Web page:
“The exception will be static storage,” Dusci added. “Static storage is another area where Australia can play.” Unlike the lithium-based batteries used in transport, the shape and chemistries of stationary storage or grid-scale batteries is still being decided. That is, there are a number of viable looking technologies vying to gain dominance, and it is still not clear what will come out on top.
Buckley of Climate Energy Finance pointed out Australia could also have an opportunity when it comes to heavy haulage electric trucks, since as a nation we command much of the market via our mining industry. “In heavy haulage vehicles, Australia is number two,” he said.
Perks’ view was less optimistic. “Who actually knows how to build a battery plant in Australia?” he questioned.
For Buckley, the way to set up the industry here would be through deep partnerships with Korean, Chinese or other countries with established battery manufacturers.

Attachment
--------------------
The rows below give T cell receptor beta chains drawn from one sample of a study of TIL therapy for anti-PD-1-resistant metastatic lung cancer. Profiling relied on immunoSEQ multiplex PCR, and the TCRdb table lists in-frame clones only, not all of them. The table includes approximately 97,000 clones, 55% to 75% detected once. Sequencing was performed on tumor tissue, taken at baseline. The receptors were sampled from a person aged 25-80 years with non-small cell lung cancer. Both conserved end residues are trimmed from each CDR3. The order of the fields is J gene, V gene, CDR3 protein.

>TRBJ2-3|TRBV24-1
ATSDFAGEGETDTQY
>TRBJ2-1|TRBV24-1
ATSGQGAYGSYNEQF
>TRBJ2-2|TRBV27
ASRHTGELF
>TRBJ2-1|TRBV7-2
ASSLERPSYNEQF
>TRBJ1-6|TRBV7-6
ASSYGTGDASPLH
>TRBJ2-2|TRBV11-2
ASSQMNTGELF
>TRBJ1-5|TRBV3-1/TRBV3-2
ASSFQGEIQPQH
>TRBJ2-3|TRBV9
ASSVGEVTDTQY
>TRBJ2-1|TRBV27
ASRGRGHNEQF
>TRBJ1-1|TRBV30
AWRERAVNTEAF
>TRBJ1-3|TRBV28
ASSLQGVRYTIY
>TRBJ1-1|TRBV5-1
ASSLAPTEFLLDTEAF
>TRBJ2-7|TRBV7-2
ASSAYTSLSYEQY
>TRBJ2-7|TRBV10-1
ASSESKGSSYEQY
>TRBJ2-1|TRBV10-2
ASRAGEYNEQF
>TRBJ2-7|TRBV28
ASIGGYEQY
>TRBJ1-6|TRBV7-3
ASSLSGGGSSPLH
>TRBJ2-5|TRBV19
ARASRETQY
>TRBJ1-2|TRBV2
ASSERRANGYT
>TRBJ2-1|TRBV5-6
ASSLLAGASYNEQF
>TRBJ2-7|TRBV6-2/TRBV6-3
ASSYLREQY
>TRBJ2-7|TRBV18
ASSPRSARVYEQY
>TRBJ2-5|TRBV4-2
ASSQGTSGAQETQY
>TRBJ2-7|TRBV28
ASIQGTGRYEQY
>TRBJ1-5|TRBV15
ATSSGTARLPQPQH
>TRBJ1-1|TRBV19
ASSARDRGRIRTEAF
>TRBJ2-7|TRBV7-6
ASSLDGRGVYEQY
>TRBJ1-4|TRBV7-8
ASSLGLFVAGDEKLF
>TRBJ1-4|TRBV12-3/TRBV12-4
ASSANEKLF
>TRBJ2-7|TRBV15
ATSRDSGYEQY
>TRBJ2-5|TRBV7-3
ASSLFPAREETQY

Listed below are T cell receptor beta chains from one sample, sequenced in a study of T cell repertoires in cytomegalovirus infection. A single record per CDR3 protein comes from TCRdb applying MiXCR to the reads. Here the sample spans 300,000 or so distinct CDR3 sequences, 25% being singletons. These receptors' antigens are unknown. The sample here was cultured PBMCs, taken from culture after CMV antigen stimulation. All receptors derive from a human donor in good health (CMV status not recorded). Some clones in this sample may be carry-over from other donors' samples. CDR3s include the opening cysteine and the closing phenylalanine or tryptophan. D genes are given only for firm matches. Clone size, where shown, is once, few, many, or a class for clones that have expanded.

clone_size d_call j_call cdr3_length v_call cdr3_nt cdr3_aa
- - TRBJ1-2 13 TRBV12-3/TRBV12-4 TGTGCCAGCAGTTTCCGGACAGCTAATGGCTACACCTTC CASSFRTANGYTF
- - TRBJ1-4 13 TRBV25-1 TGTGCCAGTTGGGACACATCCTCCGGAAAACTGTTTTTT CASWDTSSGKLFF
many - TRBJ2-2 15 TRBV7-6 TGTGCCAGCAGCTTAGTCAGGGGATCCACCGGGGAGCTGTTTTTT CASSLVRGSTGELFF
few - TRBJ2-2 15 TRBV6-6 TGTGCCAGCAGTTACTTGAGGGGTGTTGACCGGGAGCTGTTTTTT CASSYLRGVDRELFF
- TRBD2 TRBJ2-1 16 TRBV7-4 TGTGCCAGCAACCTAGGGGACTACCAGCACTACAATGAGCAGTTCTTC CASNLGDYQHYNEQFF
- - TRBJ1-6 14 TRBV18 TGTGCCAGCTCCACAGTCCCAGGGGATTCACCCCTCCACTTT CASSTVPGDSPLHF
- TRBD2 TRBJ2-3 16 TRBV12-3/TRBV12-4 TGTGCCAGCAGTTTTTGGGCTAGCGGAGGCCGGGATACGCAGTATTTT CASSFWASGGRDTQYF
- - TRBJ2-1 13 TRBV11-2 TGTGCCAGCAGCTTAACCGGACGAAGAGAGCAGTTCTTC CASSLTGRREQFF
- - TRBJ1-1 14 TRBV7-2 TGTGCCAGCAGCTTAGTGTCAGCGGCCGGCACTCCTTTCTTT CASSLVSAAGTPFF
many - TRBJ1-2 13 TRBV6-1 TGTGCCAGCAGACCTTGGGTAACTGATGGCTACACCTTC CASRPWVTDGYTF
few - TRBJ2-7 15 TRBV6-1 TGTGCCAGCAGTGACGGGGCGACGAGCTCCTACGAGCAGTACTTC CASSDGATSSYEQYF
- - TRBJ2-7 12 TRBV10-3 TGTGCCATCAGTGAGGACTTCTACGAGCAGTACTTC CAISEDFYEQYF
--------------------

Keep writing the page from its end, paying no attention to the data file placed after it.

“But can you physically bring the people here to build the plant and ramp it up?” Perks responded.
“We are five or 10 years behind on that expertise. Let’s not pretend like Korea or Japan or China don’t have far more experienced engineers in this area. But we have the best miners in the world, and we’re going to have the best renewables in the world,” Buckley said.
Here Perks again pointed to Tianqi’s difficulties finding the necessary labour force in Australia to realise its vision.*
Utter lack of skilled labour
This brought the discussion to a crucial junction: Australia’s acute lack of people to actually carry out these projects.